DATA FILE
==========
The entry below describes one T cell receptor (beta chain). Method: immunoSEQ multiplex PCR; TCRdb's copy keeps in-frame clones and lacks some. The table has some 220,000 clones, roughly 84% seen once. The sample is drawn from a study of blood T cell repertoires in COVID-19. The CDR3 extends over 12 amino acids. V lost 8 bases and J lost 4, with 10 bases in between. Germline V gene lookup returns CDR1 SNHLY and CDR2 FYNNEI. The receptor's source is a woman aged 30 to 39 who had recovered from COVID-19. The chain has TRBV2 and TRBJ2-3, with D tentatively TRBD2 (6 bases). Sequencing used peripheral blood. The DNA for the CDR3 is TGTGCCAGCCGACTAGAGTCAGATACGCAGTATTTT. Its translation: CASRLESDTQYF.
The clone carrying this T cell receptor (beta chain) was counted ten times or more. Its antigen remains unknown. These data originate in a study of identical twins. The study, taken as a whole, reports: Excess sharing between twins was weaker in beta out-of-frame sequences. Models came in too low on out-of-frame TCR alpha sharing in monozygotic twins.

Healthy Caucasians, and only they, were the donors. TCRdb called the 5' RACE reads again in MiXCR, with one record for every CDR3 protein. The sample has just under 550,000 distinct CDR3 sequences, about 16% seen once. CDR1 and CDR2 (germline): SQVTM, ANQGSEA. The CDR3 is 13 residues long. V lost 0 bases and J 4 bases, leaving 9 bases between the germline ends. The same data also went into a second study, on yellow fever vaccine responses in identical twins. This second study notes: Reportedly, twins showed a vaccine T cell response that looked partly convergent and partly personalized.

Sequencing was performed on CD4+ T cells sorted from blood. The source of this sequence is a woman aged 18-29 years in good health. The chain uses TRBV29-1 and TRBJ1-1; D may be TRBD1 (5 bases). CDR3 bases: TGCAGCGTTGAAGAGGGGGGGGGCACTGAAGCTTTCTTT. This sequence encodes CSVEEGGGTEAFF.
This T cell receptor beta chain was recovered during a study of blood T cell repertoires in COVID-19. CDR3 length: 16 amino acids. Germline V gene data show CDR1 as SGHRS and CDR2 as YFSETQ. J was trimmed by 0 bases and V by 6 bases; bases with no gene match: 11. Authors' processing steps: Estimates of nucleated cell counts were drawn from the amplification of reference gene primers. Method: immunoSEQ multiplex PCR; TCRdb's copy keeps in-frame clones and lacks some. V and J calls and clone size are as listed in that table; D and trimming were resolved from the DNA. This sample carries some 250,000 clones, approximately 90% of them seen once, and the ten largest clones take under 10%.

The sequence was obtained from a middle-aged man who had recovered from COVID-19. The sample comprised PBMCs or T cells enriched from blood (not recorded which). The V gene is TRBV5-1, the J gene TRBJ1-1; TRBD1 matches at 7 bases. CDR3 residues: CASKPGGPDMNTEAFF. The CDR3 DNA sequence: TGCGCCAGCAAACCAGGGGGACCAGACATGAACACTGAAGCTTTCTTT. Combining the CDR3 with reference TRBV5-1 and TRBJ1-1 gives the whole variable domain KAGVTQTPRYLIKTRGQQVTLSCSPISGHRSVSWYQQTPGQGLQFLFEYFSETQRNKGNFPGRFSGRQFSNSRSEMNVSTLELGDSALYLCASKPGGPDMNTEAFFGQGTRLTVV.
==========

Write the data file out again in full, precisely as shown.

The entry below describes one T cell receptor (beta chain). Method: immunoSEQ multiplex PCR; TCRdb's copy keeps in-frame clones and lacks some. The table has some 220,000 clones, roughly 84% seen once. The sample is drawn from a study of blood T cell repertoires in COVID-19. The CDR3 extends over 12 amino acids. V lost 8 bases and J lost 4, with 10 bases in between. Germline V gene lookup returns CDR1 SNHLY and CDR2 FYNNEI. The receptor's source is a woman aged 30 to 39 who had recovered from COVID-19. The chain has TRBV2 and TRBJ2-3, with D tentatively TRBD2 (6 bases). Sequencing used peripheral blood. The DNA for the CDR3 is TGTGCCAGCCGACTAGAGTCAGATACGCAGTATTTT. Its translation: CASRLESDTQYF.
The clone carrying this T cell receptor (beta chain) was counted ten times or more. Its antigen remains unknown. These data originate in a study of identical twins. The study, taken as a whole, reports: Excess sharing between twins was weaker in beta out-of-frame sequences. Models came in too low on out-of-frame TCR alpha sharing in monozygotic twins.

Healthy Caucasians, and only they, were the donors. TCRdb called the 5' RACE reads again in MiXCR, with one record for every CDR3 protein. The sample has just under 550,000 distinct CDR3 sequences, about 16% seen once. CDR1 and CDR2 (germline): SQVTM, ANQGSEA. The CDR3 is 13 residues long. V lost 0 bases and J 4 bases, leaving 9 bases between the germline ends. The same data also went into a second study, on yellow fever vaccine responses in identical twins. This second study notes: Reportedly, twins showed a vaccine T cell response that looked partly convergent and partly personalized.

Sequencing was performed on CD4+ T cells sorted from blood. The source of this sequence is a woman aged 18-29 years in good health. The chain uses TRBV29-1 and TRBJ1-1; D may be TRBD1 (5 bases). CDR3 bases: TGCAGCGTTGAAGAGGGGGGGGGCACTGAAGCTTTCTTT. This sequence encodes CSVEEGGGTEAFF.
This T cell receptor beta chain was recovered during a study of blood T cell repertoires in COVID-19. CDR3 length: 16 amino acids. Germline V gene data show CDR1 as SGHRS and CDR2 as YFSETQ. J was trimmed by 0 bases and V by 6 bases; bases with no gene match: 11. Authors' processing steps: Estimates of nucleated cell counts were drawn from the amplification of reference gene primers. Method: immunoSEQ multiplex PCR; TCRdb's copy keeps in-frame clones and lacks some. V and J calls and clone size are as listed in that table; D and trimming were resolved from the DNA. This sample carries some 250,000 clones, approximately 90% of them seen once, and the ten largest clones take under 10%.

The sequence was obtained from a middle-aged man who had recovered from COVID-19. The sample comprised PBMCs or T cells enriched from blood (not recorded which). The V gene is TRBV5-1, the J gene TRBJ1-1; TRBD1 matches at 7 bases. CDR3 residues: CASKPGGPDMNTEAFF. The CDR3 DNA sequence: TGCGCCAGCAAACCAGGGGGACCAGACATGAACACTGAAGCTTTCTTT. Combining the CDR3 with reference TRBV5-1 and TRBJ1-1 gives the whole variable domain KAGVTQTPRYLIKTRGQQVTLSCSPISGHRSVSWYQQTPGQGLQFLFEYFSETQRNKGNFPGRFSGRQFSNSRSEMNVSTLELGDSALYLCASKPGGPDMNTEAFFGQGTRLTVV.